What Every Front-End Developer Should (Re)Learn This Year to Master Their Skills

In our fast-paced engineering world, we tend to spend our time trying out the latest inventions, then arguing about them on the internet.

I’m not saying we shouldn’t do that. But, we should probably slow down a bit and also take a look at the things that don’t change all that much—the things we probably know pretty well already. Not only will this improve the quality of our work and the value we deliver—it will actually help us learn these new tools faster.

So this year, here are the skills you should be focusing on (or, redirect your attention to if it’s been a while) if you’re a front-end developer.

Learn How to Write Readable Code

Most of our work lies not in writing new code, but maintaining existing code. That means you end up reading code much more often than writing it, so you need to optimize your code for the next programmer, not the interpreter.

I recommend reading these three amazing books to help do just that—in this order, from shortest to longest:

Learn JavaScript Deeper

When every week we have a new JavaScript framework that’s better than any older one, it’s easy to spend most of your time learning frameworks rather than the language itself. If you’re using a framework but don’t understand how it works, stop, and start learning the language again. These are some great resources to dig deeper in JS:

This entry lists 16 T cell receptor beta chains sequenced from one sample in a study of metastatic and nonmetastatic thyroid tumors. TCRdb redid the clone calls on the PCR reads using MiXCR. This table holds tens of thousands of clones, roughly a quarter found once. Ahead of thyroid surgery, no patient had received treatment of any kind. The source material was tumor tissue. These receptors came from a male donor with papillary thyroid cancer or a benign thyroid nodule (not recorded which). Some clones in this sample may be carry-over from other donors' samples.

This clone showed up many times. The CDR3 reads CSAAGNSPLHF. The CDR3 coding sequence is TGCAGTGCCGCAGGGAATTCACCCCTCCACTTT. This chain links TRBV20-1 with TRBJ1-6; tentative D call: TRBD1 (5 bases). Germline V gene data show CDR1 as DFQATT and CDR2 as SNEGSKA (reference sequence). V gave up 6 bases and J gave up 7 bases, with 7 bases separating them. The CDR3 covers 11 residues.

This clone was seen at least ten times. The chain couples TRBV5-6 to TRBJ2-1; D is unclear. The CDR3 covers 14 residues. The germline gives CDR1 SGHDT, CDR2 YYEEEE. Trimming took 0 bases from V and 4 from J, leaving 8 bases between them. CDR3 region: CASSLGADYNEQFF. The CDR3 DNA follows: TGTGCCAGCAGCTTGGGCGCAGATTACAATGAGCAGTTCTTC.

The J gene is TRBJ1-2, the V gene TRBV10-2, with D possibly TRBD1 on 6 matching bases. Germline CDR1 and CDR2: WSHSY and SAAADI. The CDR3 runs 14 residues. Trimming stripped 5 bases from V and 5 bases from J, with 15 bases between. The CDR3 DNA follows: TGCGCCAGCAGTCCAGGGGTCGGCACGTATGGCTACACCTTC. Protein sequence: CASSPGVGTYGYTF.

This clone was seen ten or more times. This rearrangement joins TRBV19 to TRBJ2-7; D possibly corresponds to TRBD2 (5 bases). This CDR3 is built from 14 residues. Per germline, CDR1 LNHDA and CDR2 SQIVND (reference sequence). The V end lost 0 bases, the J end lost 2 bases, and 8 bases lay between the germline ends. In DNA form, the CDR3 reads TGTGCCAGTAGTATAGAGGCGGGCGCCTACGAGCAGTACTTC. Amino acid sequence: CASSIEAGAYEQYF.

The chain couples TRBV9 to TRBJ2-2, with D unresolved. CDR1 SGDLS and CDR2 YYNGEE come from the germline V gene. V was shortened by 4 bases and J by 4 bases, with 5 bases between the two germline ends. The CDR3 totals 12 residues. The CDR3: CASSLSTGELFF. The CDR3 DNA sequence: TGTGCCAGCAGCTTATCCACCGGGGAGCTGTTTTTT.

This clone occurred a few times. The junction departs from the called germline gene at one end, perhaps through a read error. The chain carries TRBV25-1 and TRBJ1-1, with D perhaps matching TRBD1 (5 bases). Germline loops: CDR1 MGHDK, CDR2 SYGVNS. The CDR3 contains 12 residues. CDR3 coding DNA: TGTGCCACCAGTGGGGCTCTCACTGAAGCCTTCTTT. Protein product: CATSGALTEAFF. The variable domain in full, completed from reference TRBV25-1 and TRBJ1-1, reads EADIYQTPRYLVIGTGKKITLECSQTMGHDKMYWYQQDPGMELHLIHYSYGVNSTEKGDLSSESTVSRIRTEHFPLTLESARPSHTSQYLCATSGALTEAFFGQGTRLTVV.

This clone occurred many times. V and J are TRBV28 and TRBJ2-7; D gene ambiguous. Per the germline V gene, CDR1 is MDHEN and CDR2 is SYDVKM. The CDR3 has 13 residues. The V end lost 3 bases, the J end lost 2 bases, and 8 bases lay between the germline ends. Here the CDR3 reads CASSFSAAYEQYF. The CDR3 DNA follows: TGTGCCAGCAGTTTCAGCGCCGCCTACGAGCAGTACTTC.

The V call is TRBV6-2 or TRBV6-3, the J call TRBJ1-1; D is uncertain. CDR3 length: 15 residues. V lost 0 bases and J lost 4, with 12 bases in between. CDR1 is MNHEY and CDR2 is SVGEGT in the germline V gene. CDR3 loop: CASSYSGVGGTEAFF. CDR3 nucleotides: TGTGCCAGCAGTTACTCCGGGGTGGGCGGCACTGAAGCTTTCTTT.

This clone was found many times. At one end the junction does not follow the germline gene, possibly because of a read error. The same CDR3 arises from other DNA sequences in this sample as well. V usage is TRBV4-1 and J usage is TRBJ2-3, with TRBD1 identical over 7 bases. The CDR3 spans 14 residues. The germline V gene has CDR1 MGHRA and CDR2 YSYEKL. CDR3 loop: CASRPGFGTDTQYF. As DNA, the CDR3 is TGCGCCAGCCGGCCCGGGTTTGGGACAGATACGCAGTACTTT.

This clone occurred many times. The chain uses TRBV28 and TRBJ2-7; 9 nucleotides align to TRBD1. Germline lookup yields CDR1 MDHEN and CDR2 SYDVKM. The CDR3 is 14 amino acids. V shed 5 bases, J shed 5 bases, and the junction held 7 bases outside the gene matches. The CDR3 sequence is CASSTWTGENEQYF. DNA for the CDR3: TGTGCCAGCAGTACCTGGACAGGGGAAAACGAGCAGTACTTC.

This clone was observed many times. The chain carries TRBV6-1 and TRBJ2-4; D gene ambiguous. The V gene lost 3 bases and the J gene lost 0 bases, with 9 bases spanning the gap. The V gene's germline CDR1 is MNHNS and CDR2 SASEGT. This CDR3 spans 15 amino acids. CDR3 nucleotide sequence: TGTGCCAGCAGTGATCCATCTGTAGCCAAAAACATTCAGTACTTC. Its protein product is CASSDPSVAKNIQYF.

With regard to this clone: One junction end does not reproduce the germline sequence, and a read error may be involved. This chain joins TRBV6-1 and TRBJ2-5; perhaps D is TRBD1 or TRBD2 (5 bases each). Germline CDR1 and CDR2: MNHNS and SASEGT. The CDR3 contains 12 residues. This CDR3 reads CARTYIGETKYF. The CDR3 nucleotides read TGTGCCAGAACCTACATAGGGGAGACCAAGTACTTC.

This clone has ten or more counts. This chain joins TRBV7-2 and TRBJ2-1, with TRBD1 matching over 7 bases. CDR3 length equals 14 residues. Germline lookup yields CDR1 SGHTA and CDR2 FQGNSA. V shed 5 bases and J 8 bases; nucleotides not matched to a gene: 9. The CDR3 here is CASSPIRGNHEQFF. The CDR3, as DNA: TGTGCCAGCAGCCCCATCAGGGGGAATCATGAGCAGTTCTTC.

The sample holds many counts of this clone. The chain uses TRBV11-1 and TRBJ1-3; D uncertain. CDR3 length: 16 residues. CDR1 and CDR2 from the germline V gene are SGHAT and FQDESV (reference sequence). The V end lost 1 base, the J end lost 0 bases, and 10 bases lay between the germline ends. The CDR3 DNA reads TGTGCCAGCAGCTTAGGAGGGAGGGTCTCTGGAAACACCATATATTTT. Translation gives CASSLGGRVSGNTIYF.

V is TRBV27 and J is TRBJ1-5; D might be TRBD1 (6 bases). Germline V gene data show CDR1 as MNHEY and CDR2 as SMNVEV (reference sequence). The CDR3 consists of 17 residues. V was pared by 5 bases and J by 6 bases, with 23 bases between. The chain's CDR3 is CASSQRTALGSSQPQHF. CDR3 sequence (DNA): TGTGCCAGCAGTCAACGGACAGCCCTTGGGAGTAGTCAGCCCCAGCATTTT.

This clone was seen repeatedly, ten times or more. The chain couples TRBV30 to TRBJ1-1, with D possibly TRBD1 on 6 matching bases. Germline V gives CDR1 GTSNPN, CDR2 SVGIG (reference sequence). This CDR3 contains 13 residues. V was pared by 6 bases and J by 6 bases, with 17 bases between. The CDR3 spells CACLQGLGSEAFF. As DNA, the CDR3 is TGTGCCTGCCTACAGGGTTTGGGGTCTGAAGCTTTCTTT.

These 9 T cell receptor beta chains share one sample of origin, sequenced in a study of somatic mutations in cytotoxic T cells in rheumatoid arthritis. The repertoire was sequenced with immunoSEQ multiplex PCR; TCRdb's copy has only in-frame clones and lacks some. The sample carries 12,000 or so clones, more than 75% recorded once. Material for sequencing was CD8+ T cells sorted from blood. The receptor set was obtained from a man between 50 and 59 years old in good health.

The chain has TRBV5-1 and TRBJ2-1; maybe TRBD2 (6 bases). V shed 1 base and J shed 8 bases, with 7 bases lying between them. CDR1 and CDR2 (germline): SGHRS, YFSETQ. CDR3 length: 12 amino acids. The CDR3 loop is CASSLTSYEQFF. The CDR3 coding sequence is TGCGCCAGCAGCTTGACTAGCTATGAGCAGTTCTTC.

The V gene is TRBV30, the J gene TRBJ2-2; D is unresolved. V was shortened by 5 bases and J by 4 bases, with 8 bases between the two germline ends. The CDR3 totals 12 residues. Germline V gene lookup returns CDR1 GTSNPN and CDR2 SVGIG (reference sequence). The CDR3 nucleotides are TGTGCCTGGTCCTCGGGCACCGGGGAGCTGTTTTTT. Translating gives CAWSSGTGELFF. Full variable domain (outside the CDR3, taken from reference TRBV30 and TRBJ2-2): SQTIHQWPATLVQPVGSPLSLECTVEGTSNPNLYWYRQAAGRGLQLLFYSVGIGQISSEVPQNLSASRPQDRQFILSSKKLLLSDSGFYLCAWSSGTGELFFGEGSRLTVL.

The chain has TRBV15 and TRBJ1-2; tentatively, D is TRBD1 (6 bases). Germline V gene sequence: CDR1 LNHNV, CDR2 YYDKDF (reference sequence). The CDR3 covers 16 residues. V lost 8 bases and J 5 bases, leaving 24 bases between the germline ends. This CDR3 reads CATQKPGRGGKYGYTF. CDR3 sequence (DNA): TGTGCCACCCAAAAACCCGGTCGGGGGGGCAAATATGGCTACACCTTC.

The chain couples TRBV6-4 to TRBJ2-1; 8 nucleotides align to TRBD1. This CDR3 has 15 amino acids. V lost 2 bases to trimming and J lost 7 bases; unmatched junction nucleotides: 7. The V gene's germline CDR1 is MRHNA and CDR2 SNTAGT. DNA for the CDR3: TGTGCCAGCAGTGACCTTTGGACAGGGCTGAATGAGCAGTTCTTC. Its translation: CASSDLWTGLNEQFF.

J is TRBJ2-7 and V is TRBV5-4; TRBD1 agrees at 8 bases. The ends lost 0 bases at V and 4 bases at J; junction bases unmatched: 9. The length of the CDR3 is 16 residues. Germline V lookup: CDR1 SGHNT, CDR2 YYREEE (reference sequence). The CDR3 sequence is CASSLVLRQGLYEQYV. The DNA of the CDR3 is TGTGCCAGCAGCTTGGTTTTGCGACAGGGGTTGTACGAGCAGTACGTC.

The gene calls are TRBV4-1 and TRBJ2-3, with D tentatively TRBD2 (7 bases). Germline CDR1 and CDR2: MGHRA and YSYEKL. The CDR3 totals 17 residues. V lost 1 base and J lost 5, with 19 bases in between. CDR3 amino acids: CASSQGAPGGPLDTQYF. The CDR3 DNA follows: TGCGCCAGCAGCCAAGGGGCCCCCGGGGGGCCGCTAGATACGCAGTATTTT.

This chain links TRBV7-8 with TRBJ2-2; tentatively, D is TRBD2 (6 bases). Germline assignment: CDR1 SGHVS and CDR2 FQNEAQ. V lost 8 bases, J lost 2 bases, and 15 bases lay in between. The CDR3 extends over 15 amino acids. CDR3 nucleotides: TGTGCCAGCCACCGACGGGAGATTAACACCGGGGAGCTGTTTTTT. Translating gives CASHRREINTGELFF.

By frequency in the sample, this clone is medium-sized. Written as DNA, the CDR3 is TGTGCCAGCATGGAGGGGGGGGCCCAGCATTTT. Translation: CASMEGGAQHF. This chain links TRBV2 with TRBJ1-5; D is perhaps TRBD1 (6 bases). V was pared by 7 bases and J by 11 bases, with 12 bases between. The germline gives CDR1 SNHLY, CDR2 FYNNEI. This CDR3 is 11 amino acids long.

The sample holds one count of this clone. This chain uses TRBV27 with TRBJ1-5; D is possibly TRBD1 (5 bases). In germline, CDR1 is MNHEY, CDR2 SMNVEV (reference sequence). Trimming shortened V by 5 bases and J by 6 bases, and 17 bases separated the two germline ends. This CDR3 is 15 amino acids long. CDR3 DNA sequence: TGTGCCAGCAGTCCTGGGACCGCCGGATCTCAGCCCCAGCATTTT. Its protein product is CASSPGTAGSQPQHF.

Learn Functional Programming

For years we wanted classes in JavaScript. Now, we finally have them but don’t want to use them anymore. Functions are all we want! We even write HTML using functions (JSX). So, try these two tools out:

Learn Design Basics

As front-end developers, we’re closer to users than anybody else on the team—maybe even closer than designers. And if designers have to verify every pixel you put on screen, you’re doing something wrong. Pick up all your design basics with these:

Learn How to Work With Humans

Some of us come to programming because we prefer to interact with computers more than with humans. Unfortunately, that’s not how the role works.

We rarely work in isolation: We have to talk to other developers, designers, managers—and sometimes even users. That may be hard, but it’s important if you want to really understand what you’re doing and why, because that’s where the value in what we do lies. These resources might help you get more comfortable in these extroverted situations:

Learn How to Write for Humans

A big portion of communication with our colleagues and other people are textual: task descriptions and comments, code comments, Git commits, chat messages, emails, tweets, blog posts, and then some.

Imagine how much time people spend reading and understanding all that. If you can reduce this time by writing more clearly and concisely, the world will be a better place to work. So, read these: